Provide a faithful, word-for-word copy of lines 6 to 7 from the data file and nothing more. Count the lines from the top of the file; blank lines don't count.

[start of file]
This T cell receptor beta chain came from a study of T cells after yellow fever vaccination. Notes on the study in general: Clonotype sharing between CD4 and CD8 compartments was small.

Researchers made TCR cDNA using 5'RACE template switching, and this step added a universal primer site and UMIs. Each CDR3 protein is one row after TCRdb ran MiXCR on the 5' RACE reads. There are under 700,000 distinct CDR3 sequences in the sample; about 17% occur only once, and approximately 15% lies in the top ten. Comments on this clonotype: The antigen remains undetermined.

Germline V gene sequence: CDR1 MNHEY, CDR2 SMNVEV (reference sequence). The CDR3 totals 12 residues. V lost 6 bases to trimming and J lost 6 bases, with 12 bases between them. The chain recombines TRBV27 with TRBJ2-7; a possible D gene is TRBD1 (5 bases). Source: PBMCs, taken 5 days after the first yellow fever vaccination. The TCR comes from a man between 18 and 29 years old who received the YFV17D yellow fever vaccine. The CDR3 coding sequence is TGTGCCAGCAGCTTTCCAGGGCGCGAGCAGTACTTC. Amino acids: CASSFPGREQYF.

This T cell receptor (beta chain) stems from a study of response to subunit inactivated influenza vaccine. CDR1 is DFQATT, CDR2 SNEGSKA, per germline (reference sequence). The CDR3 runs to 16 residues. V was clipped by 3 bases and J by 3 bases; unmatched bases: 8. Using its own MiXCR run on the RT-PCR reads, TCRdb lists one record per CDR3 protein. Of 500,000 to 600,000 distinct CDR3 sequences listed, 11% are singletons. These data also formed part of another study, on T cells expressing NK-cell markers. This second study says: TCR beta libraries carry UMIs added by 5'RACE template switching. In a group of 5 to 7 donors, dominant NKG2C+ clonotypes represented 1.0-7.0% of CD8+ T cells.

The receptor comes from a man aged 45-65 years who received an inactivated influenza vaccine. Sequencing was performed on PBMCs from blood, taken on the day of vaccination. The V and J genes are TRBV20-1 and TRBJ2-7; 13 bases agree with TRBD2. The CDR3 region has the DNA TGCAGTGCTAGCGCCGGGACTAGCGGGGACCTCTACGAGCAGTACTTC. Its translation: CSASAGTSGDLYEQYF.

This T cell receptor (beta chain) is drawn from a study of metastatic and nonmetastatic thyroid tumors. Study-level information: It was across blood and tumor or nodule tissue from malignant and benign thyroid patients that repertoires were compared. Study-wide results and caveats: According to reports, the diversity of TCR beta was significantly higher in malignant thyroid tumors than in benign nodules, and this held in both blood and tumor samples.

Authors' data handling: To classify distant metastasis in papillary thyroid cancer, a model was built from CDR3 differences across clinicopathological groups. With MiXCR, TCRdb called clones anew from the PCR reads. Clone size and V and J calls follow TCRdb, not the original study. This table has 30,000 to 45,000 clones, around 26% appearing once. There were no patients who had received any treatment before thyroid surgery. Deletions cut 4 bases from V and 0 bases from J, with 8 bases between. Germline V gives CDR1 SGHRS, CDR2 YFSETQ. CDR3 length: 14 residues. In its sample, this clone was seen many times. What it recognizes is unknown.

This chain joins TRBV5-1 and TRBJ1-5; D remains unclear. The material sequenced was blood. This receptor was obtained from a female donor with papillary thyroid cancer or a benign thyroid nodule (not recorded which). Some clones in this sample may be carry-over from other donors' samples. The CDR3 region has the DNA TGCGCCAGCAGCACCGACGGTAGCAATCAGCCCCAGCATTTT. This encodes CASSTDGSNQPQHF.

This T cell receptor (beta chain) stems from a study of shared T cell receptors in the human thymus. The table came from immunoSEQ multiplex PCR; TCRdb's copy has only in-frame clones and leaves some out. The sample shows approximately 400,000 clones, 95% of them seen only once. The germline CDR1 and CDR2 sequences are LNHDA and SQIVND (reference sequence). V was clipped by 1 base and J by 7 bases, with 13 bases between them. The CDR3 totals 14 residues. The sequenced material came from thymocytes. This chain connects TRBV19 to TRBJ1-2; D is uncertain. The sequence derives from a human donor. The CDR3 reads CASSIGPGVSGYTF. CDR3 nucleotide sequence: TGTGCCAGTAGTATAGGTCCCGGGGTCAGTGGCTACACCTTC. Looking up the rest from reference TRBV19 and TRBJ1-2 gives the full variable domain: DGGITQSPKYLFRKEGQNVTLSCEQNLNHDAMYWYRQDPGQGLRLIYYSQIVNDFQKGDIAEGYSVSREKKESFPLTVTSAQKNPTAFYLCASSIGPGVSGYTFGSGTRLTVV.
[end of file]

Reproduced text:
This T cell receptor (beta chain) is drawn from a study of metastatic and nonmetastatic thyroid tumors. Study-level information: It was across blood and tumor or nodule tissue from malignant and benign thyroid patients that repertoires were compared. Study-wide results and caveats: According to reports, the diversity of TCR beta was significantly higher in malignant thyroid tumors than in benign nodules, and this held in both blood and tumor samples.

Authors' data handling: To classify distant metastasis in papillary thyroid cancer, a model was built from CDR3 differences across clinicopathological groups. With MiXCR, TCRdb called clones anew from the PCR reads. Clone size and V and J calls follow TCRdb, not the original study. This table has 30,000 to 45,000 clones, around 26% appearing once. There were no patients who had received any treatment before thyroid surgery. Deletions cut 4 bases from V and 0 bases from J, with 8 bases between. Germline V gives CDR1 SGHRS, CDR2 YFSETQ. CDR3 length: 14 residues. In its sample, this clone was seen many times. What it recognizes is unknown.